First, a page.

Nothing underscores the latter cluster of circumstances more clearly than the role played by the U.S in denying the legitimate aspirations of the Palestinian people over decades, and the U.S.-led or –sponsored military aggression in Iraq, Afghanistan, Haiti, and Colombia today. These harsh truths have been amply documented, as has the record of calculated deception of the public here at home which usually accompanies these activities — regardless of which “major political party” is in power. This abuse of power constitutes a monumental example of unaccountable government. Public awareness of U.S. overseas activities — both corporate and political — and their effects has been steadily growing. This is evidenced in our country’s very active anti-war movement, which is increasingly putting emphasis on creating a peace culture, as an antidote to the war culture so pervasive in the U.S.


Nevertheless, foreign and military policy is an area of the people’s business that requires a quantum leap in public awareness and involvement, in order that a progressive content be given to our relations with the rest of the world. Experience has shown that such a transformation is not only a moral imperative; it is absolutely essential to improving conditions here at home.


A new foreign and military policy means a new kind of defense budget, one in harmony with other domestic goals, not one designed to enrich the biggest corporate “defense” contractors and their stockholders, while the public pays the bill. A new foreign and military policy also means that no longer will the U.S. government produce, use, or sell weapons — such as land mines, cluster bombs, depleted uranium shells, or Agent Orange — that destroy the environment in which living beings have to survive. The Vietnamese people are still suffering from the catastrophic effects of these weapons used against them.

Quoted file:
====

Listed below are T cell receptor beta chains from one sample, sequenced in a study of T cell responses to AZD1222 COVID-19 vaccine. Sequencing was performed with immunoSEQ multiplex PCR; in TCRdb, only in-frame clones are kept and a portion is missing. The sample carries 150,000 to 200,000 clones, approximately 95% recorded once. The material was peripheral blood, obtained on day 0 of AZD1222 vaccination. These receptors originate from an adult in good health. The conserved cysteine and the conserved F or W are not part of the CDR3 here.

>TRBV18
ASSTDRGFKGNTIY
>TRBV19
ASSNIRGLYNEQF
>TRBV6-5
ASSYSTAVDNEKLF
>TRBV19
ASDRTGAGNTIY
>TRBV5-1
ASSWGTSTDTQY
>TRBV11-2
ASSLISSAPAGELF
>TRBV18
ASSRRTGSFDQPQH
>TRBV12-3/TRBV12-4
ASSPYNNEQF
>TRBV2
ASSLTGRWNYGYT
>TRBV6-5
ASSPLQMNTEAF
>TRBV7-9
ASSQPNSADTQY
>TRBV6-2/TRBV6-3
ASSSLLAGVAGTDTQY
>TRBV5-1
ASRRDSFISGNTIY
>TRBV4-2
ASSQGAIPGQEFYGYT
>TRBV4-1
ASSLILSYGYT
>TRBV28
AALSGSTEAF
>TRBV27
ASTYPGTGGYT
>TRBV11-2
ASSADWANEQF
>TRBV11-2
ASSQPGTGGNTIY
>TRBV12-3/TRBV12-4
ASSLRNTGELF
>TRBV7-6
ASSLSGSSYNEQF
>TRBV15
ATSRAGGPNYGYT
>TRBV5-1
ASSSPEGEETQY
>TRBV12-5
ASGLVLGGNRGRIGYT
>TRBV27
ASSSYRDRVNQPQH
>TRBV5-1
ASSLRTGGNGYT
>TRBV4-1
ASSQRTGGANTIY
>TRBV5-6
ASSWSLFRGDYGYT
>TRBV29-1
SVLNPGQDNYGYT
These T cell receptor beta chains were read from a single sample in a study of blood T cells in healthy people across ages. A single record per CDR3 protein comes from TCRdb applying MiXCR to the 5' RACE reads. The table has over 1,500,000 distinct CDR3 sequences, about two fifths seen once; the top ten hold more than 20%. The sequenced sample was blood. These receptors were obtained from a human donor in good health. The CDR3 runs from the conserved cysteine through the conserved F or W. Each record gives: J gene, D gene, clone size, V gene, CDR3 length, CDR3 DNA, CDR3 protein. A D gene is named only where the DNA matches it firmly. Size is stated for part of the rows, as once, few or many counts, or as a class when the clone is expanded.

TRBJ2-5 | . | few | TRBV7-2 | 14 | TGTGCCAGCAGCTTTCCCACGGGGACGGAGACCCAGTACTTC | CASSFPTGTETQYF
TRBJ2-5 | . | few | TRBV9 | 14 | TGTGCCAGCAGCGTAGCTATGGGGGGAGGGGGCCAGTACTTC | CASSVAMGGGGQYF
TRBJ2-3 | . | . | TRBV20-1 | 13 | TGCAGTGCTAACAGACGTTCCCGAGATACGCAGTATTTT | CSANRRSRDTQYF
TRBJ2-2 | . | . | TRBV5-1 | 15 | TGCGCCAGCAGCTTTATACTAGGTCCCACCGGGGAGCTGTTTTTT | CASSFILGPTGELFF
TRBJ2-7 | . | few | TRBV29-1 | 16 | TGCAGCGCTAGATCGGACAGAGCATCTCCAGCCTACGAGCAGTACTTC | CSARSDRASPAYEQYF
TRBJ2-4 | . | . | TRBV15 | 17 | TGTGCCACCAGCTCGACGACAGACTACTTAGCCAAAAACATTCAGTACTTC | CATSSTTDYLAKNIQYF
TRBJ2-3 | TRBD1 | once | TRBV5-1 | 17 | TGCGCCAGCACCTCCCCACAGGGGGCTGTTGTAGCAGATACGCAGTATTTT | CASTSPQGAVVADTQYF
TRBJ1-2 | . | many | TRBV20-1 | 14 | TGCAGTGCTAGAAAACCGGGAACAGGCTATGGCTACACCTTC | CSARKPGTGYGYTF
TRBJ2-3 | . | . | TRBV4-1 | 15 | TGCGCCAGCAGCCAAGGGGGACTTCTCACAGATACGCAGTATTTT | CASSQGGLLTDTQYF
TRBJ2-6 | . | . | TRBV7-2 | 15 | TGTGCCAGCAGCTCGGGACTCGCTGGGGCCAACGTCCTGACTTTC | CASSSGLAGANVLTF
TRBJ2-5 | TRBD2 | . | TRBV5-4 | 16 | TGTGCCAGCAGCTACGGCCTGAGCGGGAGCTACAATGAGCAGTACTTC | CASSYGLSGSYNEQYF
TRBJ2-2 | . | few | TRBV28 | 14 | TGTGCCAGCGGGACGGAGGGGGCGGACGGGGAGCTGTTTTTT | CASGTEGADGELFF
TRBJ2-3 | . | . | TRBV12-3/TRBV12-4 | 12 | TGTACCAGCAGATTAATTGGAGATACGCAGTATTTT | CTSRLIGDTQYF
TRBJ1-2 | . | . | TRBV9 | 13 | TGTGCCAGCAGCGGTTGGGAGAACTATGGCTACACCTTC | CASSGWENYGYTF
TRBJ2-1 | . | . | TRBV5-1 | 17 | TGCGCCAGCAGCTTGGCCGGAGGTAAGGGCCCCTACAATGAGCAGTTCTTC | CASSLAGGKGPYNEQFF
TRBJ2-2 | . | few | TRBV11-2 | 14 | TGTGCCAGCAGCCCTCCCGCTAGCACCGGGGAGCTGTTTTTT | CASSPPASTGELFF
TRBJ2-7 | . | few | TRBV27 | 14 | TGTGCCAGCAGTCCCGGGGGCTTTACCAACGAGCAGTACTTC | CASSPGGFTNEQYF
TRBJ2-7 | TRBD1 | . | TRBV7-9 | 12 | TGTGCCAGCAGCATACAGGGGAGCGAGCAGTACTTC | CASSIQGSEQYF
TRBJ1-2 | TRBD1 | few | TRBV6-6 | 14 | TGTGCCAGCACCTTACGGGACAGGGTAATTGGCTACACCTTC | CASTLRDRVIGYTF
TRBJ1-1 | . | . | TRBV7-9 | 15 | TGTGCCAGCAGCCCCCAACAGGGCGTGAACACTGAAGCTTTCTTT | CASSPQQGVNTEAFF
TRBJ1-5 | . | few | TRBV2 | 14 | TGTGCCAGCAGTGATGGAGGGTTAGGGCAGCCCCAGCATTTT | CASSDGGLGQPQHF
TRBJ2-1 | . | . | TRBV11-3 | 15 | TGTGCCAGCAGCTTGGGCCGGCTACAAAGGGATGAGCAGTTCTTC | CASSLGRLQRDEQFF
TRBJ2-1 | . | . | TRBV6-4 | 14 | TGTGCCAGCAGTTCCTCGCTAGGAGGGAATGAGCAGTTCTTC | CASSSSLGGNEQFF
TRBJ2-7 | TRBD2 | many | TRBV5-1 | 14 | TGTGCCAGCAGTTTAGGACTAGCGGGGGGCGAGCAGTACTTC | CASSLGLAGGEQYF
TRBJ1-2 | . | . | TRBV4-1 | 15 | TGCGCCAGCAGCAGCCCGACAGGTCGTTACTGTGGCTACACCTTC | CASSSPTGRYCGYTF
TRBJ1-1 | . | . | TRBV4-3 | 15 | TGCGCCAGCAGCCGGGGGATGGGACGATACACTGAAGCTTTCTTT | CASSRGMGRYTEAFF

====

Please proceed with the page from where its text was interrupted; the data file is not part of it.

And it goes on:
A new foreign and military policy means getting our representatives in Congress to undertake the closing of all of the estimated 700 US military bases now operating on foreign soil — and to secure the closing of these bases “with all deliberate speed.” In this regard, particular attention should be given to restoring to the peoples of the islands of Guam (South Pacific) and Diego Garcia (Indian Ocean) the right to return to their traditional lands, from which they were forcibly removed to make way for the construction of military bases. This aggressive militarism is one of the new forms in which the old colonialism is being revived. Our movement has significant expertise in the area of developing more principled foreign policy, as represented, for example, by the work over many decades carried out by the American Friends Service Committee.


Since our nation led the world into the era of nuclear weapons, we should lead the world by example out of that era by renouncing the possession of nuclear weapons and taking concrete steps to eliminate the U.S. stockpile of nuclear weapons, as a matter of principle. The continued production of these weapons of terror is neither morally justified nor socially useful economic activity. It contributes to neither the real wealth nor the well-being of society, while it uses up nonrenewable resources that could otherwise benefit our country. Further, the use of these terrible weapons inflicts long-term damage on other countries and on our ability to function as a member of the worldwide community of nations. We, the people of the United States, can end this!